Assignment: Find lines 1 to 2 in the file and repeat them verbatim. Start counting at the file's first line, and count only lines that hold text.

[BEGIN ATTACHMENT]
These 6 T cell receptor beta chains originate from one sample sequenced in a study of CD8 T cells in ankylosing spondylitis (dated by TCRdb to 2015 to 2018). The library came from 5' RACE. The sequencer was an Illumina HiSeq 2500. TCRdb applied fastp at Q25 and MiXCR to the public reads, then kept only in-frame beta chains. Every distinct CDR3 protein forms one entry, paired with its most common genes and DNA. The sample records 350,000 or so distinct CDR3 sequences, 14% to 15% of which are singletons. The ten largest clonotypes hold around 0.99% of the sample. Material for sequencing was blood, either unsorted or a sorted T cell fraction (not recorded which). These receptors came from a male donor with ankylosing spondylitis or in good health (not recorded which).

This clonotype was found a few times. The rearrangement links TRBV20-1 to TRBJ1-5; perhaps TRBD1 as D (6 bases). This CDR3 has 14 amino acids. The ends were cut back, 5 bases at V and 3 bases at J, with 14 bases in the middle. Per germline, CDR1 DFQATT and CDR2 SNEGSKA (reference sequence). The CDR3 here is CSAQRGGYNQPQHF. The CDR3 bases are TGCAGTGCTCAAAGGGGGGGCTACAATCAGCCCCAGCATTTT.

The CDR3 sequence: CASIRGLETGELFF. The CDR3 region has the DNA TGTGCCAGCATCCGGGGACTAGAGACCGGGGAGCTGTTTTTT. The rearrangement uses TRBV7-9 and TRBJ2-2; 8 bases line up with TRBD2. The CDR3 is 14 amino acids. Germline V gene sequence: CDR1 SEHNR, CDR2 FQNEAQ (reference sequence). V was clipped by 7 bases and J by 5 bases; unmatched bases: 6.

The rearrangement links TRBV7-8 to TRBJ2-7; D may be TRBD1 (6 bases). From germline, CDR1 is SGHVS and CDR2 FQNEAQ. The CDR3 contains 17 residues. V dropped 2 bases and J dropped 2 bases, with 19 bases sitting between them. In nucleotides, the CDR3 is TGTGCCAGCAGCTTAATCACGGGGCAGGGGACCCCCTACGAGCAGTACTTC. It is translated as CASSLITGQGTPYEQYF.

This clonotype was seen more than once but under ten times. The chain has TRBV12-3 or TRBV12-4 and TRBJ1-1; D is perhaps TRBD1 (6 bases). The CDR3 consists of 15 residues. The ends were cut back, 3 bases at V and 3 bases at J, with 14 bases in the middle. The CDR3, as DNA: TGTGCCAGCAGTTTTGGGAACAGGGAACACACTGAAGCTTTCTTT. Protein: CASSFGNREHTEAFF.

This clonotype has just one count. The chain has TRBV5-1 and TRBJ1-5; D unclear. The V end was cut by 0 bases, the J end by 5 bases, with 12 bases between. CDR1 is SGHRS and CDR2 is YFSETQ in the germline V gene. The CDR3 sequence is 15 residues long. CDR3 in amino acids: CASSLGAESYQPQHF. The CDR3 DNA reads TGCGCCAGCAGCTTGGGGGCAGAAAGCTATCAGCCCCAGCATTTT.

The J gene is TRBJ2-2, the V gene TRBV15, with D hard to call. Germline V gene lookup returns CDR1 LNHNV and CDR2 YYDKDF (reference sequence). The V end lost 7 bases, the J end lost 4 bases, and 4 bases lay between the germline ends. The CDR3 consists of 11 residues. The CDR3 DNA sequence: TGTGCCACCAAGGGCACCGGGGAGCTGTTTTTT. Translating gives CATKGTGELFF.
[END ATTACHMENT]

These 6 T cell receptor beta chains originate from one sample sequenced in a study of CD8 T cells in ankylosing spondylitis (dated by TCRdb to 2015 to 2018). The library came from 5' RACE. The sequencer was an Illumina HiSeq 2500. TCRdb applied fastp at Q25 and MiXCR to the public reads, then kept only in-frame beta chains. Every distinct CDR3 protein forms one entry, paired with its most common genes and DNA. The sample records 350,000 or so distinct CDR3 sequences, 14% to 15% of which are singletons. The ten largest clonotypes hold around 0.99% of the sample. Material for sequencing was blood, either unsorted or a sorted T cell fraction (not recorded which). These receptors came from a male donor with ankylosing spondylitis or in good health (not recorded which).

This clonotype was found a few times. The rearrangement links TRBV20-1 to TRBJ1-5; perhaps TRBD1 as D (6 bases). This CDR3 has 14 amino acids. The ends were cut back, 5 bases at V and 3 bases at J, with 14 bases in the middle. Per germline, CDR1 DFQATT and CDR2 SNEGSKA (reference sequence). The CDR3 here is CSAQRGGYNQPQHF. The CDR3 bases are TGCAGTGCTCAAAGGGGGGGCTACAATCAGCCCCAGCATTTT.